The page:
Texas is on fire!

Texas is on fire!  All over central Texas wildfires have started.  For those of you who follow this blog from other parts of the world, I have included some pictures so you can see what central Texas has looked like the past few days.  Those who live here, know.  All you have to do is look up in the sky to see smoke in several different directions.  As I write this, most of the fires are being contained since the winds have died down; however, with no rain in the forecast, we are all still very much in danger.

(These are not my photos.  I took them off of news websites.)

Jim and I drove to our hometown, La Grange, on Sunday.  We were planning on going to the Fayette County Fair, but our plans quickly changed.  As we drove through Bastrop (pictured above), we noticed huge smoke clouds.  The sky was covered in smoke.  

When we got to La Grange, we found out that wildfires were spreading in Fayette county too.  One large fire was threatening the home of Jim's aunt and uncle's house.  We drove over there to help unload their house.  Several family members had already come over to pack up their belongings.  As we made trip after trip carrying boxes to our vehicles, the fire continued to creep its way closer.  They live on a farm, and as far as you looked into the distance, all you saw was burnt pastures and a lot of smoke.  Finally, the fire department made their way out there (they were busy with other fires), and the fire was contained.  Unfortunately, the fire had already claimed the old Citzler house.  The house had been in the family for several generations.  Jim's grandma's grandparents lived there.  This is all that is left.

In Bastrop, 36,000 acres have burned, and 575 homes have been destroyed.  In the Austin area, over 300 homes have burned.  It is devastating.  We need rain desperately, and lots of it!  Please pray for rain in Texas.

Saturday, September 3, 2011

The Feeding Saga Continues . . .

A picture doesn't always tell the whole story, does it?  Cade recently went for a follow-up barium swallow study.  My nine year old niece asked me how he did.  When I told her that he didn't do so great, she didn't understand how that could be possible.  She said, "but Cade likes to eat now."  

He does like to eat now.  We are so thankful that he does.  He doesn't even have problems with most textures.  He'll eat almost anything.  The problem lies in what happens when he swallows the food that is in his mouth.  For him, each bite or drink has to somehow manage to go into his stomach rather than his lungs which is known as aspiration.  Aspiration is very dangerous; it can lead to further lung damage and/or aspiration pneumonia.  The pneumonia he had in May could have been caused by this.

We went to Dell for his swallow study.  It's quite a big deal; a speech therapist, a doctor, a nurse, and a radiologist were all present.  They mix barium into his bottle and into his food.  They then set him in a chair in the middle of the x-ray machine.  I fed him as they watched through x-ray where the food or drink was going.  During the study, he aspirated two times - when he was drinking through a straw and when he was using a faster flow nipple on his bottle.  In both cases, he was getting too much liquid too fast.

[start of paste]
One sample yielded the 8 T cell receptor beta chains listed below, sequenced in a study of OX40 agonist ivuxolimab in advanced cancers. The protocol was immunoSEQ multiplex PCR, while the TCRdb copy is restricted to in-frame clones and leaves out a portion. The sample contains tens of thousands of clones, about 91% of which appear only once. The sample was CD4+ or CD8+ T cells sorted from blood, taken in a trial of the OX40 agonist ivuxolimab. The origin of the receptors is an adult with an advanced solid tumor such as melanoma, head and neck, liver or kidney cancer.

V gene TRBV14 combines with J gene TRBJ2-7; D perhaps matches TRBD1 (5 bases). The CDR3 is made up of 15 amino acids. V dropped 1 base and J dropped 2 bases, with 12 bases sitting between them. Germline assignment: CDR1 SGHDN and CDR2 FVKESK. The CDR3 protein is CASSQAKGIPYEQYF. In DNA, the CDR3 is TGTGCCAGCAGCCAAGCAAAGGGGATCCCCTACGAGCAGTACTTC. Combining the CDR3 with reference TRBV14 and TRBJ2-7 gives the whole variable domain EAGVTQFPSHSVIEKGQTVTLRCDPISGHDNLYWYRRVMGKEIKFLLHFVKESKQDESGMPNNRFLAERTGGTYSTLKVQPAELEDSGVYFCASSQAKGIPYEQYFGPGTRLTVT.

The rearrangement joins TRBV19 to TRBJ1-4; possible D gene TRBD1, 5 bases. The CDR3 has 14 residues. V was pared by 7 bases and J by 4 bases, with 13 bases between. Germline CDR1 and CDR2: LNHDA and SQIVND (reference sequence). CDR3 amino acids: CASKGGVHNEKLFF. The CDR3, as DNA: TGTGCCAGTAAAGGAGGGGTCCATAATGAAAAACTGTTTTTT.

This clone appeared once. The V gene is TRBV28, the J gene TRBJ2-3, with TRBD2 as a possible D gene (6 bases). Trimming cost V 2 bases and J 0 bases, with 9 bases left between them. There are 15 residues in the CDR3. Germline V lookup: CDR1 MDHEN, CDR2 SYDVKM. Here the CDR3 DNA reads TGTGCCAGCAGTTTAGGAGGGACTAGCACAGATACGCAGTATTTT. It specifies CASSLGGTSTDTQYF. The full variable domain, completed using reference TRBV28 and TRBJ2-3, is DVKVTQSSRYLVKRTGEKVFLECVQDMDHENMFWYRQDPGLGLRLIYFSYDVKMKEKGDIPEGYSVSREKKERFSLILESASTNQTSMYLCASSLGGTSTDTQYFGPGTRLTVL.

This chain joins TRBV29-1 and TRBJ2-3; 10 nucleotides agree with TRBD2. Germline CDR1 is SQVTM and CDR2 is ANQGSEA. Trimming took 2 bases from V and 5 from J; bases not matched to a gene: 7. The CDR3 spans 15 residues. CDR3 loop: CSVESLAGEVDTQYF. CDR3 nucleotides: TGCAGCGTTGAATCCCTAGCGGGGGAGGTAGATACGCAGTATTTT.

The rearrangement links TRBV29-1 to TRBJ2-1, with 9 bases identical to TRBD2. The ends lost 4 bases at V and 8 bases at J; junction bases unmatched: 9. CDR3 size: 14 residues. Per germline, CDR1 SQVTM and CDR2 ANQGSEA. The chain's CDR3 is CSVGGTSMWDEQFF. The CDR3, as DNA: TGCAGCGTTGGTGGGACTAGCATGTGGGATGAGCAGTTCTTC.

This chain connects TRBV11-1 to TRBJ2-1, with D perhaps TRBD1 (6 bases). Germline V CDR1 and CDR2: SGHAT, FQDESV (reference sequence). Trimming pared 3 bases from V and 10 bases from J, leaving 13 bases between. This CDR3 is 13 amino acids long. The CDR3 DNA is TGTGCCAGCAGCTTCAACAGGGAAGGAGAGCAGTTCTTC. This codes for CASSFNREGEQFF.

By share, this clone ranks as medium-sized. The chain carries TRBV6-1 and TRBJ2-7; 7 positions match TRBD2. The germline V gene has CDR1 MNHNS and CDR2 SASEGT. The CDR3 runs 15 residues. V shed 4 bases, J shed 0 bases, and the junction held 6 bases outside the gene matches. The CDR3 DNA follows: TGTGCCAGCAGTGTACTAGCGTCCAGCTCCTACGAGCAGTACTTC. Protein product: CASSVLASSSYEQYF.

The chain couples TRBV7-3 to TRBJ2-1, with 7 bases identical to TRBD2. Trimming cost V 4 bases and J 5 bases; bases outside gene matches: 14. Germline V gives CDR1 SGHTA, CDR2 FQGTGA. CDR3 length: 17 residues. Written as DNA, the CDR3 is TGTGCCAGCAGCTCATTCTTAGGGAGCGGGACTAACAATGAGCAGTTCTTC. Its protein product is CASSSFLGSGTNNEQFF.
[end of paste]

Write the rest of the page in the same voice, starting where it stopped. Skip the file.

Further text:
Remember that Cade only has one working vocal cord.  When we all swallow, both of our vocal cords close, and if that doesn't work, then our epiglottis blocks things from going into our lungs.  If that doesn't work, we have a very effective cough using both vocal cords again to expel what is going the wrong way.  Cade does not have all these lines of defense.  (Side note: when Cade coughs, he sounds like an old smoker.  He has to try to cough with just one vocal cord closing.  The result is people staring at us when we are out in public as if I have brought my deathly ill child out and about.  When I ignore his cough because I know it is just how he coughs, people look at me like I'm a terrible mother ignoring her very sickly child.  It's far too long of a story to explain to them that is just how he coughs, so I just walk on or continue shopping.)

The recommendations from Dell were to use only slow flow nipples, no straws, and all sippy cups must have the stopper in them.  He did fine with thin liquids with a slow flow, so we do not have to thicken the Pediasure.  He also did fine with solid food.  It's not the worst news we could have heard.  It did however make me feel bad that we unknowingly were allowing him to aspirate by using a faster flow nipple.  Of course, now with every cough, I wonder if he is aspirating.  It is not a good feeling. 

So if you see my son at three years old still drinking from a bottle, do not judge.  We have worked so hard just to get to that point.  Actually, the speech therapist said that over time, he should get better at controlling his swallow. 

And to finish, here are some more cute pictures of my kids eating.  They love spaghetti - mostly, I think they like making a mess!